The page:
General Motors refused to go ahead with the deal until Antonov had sold all of his shares in the company. He did so, and the sale went ahead, but the rumours of financial wrongdoing and links to organised crime refuse to go away. The loan that was given to Spyker to buy Saab came from Conversbank – owned by the Antonovs, and dogged by scandal.
Antonov had a high-profile spat with Andrei Kazlov, an official at the Russian Central Bank, in 2004, when Kazlov refused to allow Conversbank to enter a new insurance scheme for Russian banks. Antonov publicly threatened the anti-corruption official, who was then murdered by hit men in 2006. Antonov has not been linked to the murder, and another bank owner has been convicted of ordering the killing. However, this story does illustrate just how murky the environment in which Antonov conducts his business can be.
Vladimir Antonov has repeatedly stated that he has no criminal connections, and went as far as to write an opinion piece for the International Herald Tribune in 2010 where he blamed the collapse of the initial Saab deal on “a fear of Russia”. He also wrote that “it is obvious that European business has a (sic) strong prejudices against investors from Russia” and argued that prejudice against Russia was preventing Russians from conducting business abroad. At the time, his argument held some water: it would be foolish to continue to mistrust Russians based on an outdated Cold War stereotype.
However, it is hard to take Antonov’s protests of complete innocence seriously after a Europe-wide warrant was issued for his arrest on November 23rd. The crime he is accused of? Embezzling over 290 million Euros in assets from a Lithuanian bank that he owned.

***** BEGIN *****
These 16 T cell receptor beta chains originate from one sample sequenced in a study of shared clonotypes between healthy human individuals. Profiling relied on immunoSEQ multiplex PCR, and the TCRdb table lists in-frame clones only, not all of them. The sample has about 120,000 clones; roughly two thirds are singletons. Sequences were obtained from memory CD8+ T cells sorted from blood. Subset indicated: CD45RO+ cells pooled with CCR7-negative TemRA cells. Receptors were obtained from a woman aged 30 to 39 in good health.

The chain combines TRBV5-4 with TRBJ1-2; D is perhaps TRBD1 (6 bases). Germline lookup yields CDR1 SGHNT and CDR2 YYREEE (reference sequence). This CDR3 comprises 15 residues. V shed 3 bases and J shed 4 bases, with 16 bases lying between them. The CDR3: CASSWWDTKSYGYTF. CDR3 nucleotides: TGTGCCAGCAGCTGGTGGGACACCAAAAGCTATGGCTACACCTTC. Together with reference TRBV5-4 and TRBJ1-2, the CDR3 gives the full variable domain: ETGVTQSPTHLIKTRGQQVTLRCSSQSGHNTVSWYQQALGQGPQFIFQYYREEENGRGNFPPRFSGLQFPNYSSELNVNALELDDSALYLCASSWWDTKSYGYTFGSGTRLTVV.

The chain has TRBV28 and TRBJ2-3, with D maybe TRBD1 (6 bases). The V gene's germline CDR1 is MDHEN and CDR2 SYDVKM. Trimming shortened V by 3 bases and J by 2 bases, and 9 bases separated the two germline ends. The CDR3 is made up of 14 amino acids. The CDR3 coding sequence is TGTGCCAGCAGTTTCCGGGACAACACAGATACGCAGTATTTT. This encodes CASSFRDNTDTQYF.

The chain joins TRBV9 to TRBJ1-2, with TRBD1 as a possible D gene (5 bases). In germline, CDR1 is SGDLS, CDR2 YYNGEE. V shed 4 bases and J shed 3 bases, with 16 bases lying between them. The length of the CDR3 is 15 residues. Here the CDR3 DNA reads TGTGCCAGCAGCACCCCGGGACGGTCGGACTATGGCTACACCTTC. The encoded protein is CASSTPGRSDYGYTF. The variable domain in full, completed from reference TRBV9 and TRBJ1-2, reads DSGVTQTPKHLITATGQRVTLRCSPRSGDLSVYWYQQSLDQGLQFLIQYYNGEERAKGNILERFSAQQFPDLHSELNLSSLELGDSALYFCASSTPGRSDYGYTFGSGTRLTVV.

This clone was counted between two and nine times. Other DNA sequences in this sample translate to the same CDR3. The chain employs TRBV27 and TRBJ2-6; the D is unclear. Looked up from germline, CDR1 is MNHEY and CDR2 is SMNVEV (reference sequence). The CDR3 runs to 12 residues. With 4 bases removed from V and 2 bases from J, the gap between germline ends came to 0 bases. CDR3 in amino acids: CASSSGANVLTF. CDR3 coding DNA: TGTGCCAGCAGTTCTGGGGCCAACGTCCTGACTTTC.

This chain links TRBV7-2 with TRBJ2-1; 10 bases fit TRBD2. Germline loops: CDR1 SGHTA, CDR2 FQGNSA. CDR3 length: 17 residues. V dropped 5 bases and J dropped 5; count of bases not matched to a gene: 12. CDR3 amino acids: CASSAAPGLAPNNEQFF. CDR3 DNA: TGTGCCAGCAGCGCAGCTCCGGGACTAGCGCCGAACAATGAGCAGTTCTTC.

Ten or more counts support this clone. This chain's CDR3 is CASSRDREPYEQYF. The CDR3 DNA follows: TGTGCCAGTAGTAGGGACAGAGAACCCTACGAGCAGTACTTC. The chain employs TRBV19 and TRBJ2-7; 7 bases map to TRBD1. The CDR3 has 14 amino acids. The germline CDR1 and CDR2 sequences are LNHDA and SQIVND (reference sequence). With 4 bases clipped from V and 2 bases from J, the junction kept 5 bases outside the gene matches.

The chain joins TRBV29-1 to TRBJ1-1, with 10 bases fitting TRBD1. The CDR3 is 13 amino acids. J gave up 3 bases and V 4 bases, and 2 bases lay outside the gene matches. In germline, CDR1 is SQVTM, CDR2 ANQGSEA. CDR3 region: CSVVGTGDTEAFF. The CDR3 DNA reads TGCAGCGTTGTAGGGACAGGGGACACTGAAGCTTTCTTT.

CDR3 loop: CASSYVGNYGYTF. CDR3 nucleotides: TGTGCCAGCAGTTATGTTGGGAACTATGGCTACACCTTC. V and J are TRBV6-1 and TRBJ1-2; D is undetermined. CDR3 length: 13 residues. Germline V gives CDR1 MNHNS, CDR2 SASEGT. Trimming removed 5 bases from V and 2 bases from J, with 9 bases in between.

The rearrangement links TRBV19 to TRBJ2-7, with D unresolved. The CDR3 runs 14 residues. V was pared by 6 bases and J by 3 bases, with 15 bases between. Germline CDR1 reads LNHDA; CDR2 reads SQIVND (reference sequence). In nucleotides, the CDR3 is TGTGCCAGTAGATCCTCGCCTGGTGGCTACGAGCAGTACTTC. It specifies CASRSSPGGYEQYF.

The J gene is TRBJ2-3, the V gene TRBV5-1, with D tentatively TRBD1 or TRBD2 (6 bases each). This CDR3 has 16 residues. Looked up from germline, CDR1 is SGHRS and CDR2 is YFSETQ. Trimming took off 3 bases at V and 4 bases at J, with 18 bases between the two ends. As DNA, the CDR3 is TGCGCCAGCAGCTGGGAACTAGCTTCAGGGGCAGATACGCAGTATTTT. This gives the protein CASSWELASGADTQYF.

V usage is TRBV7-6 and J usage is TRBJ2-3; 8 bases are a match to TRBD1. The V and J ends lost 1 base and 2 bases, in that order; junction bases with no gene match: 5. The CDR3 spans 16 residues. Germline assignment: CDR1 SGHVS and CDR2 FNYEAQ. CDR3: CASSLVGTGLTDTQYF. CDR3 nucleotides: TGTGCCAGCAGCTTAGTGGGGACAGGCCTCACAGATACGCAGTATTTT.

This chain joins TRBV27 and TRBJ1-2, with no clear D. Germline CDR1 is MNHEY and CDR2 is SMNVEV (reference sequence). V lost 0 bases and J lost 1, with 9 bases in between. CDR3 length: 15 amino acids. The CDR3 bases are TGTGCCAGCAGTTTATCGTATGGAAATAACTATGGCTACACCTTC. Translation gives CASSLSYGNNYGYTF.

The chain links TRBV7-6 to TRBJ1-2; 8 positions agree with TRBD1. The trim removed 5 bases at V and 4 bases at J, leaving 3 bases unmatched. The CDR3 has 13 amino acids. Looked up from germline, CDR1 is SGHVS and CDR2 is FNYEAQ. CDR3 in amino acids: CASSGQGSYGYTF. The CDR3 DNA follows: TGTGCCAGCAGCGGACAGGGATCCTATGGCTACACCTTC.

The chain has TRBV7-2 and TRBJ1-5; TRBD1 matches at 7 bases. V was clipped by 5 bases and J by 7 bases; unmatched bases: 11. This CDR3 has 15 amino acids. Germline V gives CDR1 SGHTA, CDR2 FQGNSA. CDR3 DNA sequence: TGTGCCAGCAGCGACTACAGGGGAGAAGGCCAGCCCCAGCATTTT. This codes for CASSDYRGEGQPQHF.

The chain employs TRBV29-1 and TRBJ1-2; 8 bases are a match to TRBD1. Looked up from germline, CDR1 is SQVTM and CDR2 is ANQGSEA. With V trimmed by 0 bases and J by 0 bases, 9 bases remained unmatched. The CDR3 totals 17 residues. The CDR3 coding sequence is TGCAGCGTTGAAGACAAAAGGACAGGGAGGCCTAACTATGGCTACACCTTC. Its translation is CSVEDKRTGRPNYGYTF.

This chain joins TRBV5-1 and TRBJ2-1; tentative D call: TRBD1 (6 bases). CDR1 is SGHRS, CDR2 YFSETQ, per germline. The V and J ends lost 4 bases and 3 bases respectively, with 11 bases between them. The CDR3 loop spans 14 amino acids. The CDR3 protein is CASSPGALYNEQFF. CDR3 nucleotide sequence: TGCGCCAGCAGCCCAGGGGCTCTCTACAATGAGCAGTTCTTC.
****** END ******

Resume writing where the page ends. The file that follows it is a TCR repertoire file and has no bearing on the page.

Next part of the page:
The name of the Lithuanian bank that Antonov is accused of stealing from? Bankas Snoras – the same bank that was forbidden to operate in the UK in 2009.
With hindsight, the FSA’s doubts about Antonov’s honesty appear to be well-founded. At the time of his arrest, the Lithuanian general prosecutor said that Antonov and his business partner are being held on “allegations of fraudulent accounting, forgery of documents, abuse of authority, misappropriation of property, money laundering and other criminal offenses committed by the bank” – an accusation of dishonesty if ever one was heard.
Antonov is currently out on bail and fighting extradition to Lithuania. He told Westminster Magistrates Court that his life would be endangered if he was sent to the EU country, although the reason why he believes he would be at risk remains unclear.
Paul Ffolkes Davis, who is both Bursar at Trinity Hall, and Chairman of Cambridge & Counties Bank, was not available for comment, but said in a press release: “While the traditional high street banks are pre-occupied with their legacy problems by contrast Cambridge & Counties Bank has no past and is looking forward to a successful future.” Considering the reputation of CCB’s owner back when it was known as Pensions Bank, it is not surprising that Trinity Hall and all involved in CBB are anxious for a rebranding and a fresh start.
A spokesperson on behalf of CCB said: “The shareholders of CCB have no past, future or potential links in any capacity with Mr Antonov other than those that have been created as a direct result of CCB acquiring Pension Bank’s assets and liabilities.”
Hopefully Mr Antonov’s past will not deter customers from using the Cambridge & Counties Bank, which Mr Ffolkes Davis hopes will “strengthen the College’s endowment returns in order to secure our world-class teaching and research for coming generations of Cambridge students.”
Yesterday, TCS received the following statement from a spokesman at CCB’s PR company, Citigate: “Cambridge & Counties Bank is a 50/50 joint venture between Trinity Hall and Cambridgeshire Local Government Pension Fund. Ravi Tahkar is not involved in Cambridge & Counties Bank. The College and the Council have not bought Pensions Bank Ltd, merely the assets and liabilities.”